These are the things that got me reading and thinking this week. Without further ado:
Punch-Drunk Jonathan Chait (Gawker)
If you’re on the internet and run in academic circles, you’ve probably read or at least seen mention of oppressed white dude Jonathan Chait’s piece about the problem of political correctness and policing language. Chait’s piece is super long and blows a lot of hot air, but my biggest problem with it is that his one good point gets lost in all his concern trolling. I’m not linking to his piece because why bother, but I did really appreciate Alex Pareene’s response over at Gawker:
But the destruction of the magazine industry and the growth of the open-forum internet have amplified formerly marginal voices. Now, in other words, writers of color can be just as condescending and dismissive of Chait as he always was toward the left. And he hates it.
Excessive speech-policing by overzealous campus activists certainly happens. But Chait is wildly exaggerating the threat it poses—calling it a “philosophical threat” to liberalism, instead of a minor annoyance people like Chait have to deal with in the brief period just before they officially assume their positions in America’s power elite.
Chait is so very sad. Someone get the man the tiniest violin they can find.
Angela’s Ashes (The Hairpin)
Mostly about shows like My So-Called Life that were cut down before their time, this is an excellent piece about television, nostalgia, and more.
Over the next 18 episodes, we lived My So-Called Life by proxy, parsing every lingering exchange, every painfully awkward faux-pas, every elbow-bruising, shearling-swaddled boiler-room makeout session between Angela and Jordan Catalano (to this day, the single greatest contribution Jared Leto has made to humankind—pace 30 Seconds to Mars fans), with manic zeal. Today, I can still recite from memory lines like: “People are always saying you should be yourself, like ‘yourself’ is this definite thing, like a toaster.”
But the piece is also about the fever with which a show’s fans will fight for it:
This is the reasoning, I reckon, that fuels the feverish, breathless crusades that spring up, season after season, to preserve programs on the verge of cancellation. These days, there’s nothing a TV fan fights harder for than to keep his show alive.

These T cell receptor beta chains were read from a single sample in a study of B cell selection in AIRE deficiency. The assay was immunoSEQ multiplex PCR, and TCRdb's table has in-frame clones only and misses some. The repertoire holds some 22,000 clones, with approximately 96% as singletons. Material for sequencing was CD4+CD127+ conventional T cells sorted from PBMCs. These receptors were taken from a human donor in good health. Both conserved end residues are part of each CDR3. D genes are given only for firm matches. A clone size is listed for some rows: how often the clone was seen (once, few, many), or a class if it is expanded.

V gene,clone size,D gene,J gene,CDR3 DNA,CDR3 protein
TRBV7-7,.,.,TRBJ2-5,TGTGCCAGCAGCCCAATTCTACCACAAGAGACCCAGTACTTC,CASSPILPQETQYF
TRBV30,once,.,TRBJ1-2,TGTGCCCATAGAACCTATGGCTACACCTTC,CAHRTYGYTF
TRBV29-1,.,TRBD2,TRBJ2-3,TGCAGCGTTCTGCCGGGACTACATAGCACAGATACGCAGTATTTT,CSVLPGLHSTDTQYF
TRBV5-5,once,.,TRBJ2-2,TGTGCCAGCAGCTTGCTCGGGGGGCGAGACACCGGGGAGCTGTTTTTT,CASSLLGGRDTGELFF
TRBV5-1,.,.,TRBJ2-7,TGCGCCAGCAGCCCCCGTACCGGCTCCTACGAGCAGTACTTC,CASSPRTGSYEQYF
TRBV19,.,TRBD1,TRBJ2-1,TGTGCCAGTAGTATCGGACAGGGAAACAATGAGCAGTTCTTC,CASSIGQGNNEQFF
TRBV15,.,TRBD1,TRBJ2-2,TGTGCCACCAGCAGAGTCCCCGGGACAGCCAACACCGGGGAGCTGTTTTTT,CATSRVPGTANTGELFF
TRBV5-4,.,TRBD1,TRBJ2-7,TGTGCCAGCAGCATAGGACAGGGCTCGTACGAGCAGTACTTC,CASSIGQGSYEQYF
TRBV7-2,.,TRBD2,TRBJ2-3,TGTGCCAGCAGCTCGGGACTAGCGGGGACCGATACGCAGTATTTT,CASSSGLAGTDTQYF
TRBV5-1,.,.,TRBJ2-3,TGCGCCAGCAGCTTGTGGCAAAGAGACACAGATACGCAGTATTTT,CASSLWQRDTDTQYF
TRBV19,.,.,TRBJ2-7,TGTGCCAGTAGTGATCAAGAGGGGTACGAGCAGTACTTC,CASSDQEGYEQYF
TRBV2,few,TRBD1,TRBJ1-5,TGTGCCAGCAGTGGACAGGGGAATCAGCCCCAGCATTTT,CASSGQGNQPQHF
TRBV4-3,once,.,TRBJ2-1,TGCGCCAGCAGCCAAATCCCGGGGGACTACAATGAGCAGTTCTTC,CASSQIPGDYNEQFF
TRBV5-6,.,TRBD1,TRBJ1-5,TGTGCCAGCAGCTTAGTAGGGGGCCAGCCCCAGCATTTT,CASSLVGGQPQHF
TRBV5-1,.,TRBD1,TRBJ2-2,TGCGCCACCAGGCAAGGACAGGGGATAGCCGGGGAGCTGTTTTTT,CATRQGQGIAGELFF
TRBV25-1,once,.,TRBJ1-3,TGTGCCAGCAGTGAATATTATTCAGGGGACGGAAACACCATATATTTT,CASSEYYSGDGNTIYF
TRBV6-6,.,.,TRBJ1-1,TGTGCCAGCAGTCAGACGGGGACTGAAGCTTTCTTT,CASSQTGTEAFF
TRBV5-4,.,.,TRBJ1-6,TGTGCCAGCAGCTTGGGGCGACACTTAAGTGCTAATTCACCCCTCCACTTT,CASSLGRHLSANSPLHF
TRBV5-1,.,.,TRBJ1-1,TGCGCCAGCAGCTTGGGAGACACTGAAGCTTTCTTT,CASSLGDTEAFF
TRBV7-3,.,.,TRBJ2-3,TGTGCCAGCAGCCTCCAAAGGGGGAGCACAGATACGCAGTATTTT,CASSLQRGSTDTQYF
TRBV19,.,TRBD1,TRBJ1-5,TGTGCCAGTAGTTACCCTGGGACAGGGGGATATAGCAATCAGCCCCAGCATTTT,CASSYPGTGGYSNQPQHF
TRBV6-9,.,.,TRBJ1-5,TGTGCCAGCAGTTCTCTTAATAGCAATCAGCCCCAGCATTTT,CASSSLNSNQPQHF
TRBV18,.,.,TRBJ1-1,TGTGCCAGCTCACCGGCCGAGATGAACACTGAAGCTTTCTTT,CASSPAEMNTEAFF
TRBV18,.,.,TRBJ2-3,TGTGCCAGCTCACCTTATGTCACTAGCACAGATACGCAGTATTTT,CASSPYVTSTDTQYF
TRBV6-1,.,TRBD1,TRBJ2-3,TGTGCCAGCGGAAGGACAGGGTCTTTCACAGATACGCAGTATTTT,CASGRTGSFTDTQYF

At any rate, it examines some of my favorite shows (and some shows I never grew to love), and it’s worth a read for anyone who has lost a show too soon.
Entitlement is Infecting Us with the Measels (Dame Magazine)
I’m at the point where the mere mention of an anti-vaccination LUNATIC throws me into an apoplectic rage. I’m working on it. In the meantime, the anti-vaxxers continue to be the most dangerous, entitled pieces of shit out there. This article focuses on the recent outbreak in California, and it is worth reading:
This is what I find the most troubling: the notion that a small but very vocal minority of anti-vaccine activists have managed to sow so much confusion that kids are being put at risk. With its appeals to natural health and individual autonomy, vaccine wariness is as trendy as anything else you’ll find in the Whole Foods aisle (gluten bad! chia good!), but its impact is so much greater.
But also, this:
And then there’s the deeper question—beyond the pseudo-science, the mistrust of authority, the faddishness—of just what we feel we owe one another in the society. The thing I’ve found most disturbing about the hard-core anti-vaccine arguments is the way they center on the rights of the individual parent to make choices for his or her child, ignoring (most immediately) the rights of that child as well as the collective rights and health of the community.
This is as privileged and short-sighted as it gets, and it makes my physically angry.
What got you reading and thinking this week?